AGVs, AMRs and driverless forklifts can travel with the load on the VCR and continue travel when they arrive at the destination floor. Alternatively, they can efficiently transfer loads onto the VRC at one level, and then another system —whether it's another AGV, AMR, or a different automated or manual material handling method — can take over at a different level.

Furthermore, VRCs can effortlessly connect with automated horizontal conveyor systems, facilitating the smooth flow of materials to and from production, packaging and shipping operations.

Seamless Transition

A seamless transition as the mobile robots travel on and off the carriage is critical. Proper alignment of the floor and the carriage is necessary to prevent damage to the robots and goods and to avoid operational delays during the transfer between the floor and the VRC platform.

PFlow’s optional, patented DeckLock Safety System guarantees a smooth and secure transition of goods during loading and unloading operations, providing years of reliable service even under heavy loads and continuous usage. It also prevents unintended carriage descent due to overload or brake malfunction during loading.

Seamless Integration

Integrating AGV/AMRs and VRCs with warehouse and fleet management systems enhances material handling efficiency, allowing autonomous transport across facility levels with minimal human intervention.

Critical to this integration are the features and capabilities that facilitate real-time communication and interoperability among AGVs, AMRs, and VRCs. This integration ensures that robots can autonomously and precisely position themselves to either load or unload goods onto the VRCs. The employment of advanced sensors, visual systems, and Internet of Things (IoT) technologies enables these machines to share their locations, statuses, and the movement of the carriages within the VRCs, thereby streamlining the material handling process.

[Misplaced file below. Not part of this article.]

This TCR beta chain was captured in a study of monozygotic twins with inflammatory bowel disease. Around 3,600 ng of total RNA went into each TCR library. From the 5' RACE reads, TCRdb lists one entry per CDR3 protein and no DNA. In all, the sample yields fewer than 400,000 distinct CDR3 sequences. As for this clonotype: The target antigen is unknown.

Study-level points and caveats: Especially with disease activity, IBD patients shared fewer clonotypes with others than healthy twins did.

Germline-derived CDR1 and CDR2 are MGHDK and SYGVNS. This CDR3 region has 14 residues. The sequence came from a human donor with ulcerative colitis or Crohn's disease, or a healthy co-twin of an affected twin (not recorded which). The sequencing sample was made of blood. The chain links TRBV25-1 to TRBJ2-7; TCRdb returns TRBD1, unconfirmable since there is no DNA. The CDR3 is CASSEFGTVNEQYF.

Multiple Configuration Options

VRCs offer three basic configurations (straddle, cantilever, 4-post), each suited for different lifting needs and space constraints, providing flexibility in integration with automated systems.


In a straddle configuration, the VRC’s carriage is placed between the two guide columns, distributing the weight of the load vertically along the length of both columns. This type of configuration allows for greater lifting capacity and larger carriage platform sizes than a cantilever configuration.


In a cantilever configuration, the VRC’s carriage is supported by two guide columns on one side of the carriage, allowing for more loading and unloading flexibility to maneuver loads, especially
in space constrained areas.


The 4-post VRC configuration positions the platform within four guide columns to enable maximum lifting capacity and large platform sizes.

Comparing Mechanical versus Hydraulic VRCs for Automation

VRCs are engineered with robust core lifting technology, utilizing either hydraulic or mechanical systems. Hydraulic VRCs are effective for simple two-level lifting tasks that do not necessitate
continuous operation. 

Mechanical VRCs are preferred for automated processes, handling heavy loads, achieving high speeds, and enduring continuous cycle operations, suitable for lifting capacities exceeding 6,000 pounds or heights surpassing 22 feet.

VRCs, by maximizing space and accelerating automation, transform warehouses and production facilities, enhancing material handling efficiency, safety, and cost-effectiveness. Adopting VRCs is a strategic upgrade positioning facilities at the forefront of innovation and efficiency.


PFlow Industries headshots

Chuck Cobb is VP, sales, marketing & customer support of PFlow Industries. Dox Hext is national sales director of PFlow Industries.

More Blog Posts in This Series

This ad will auto-close in 10 seconds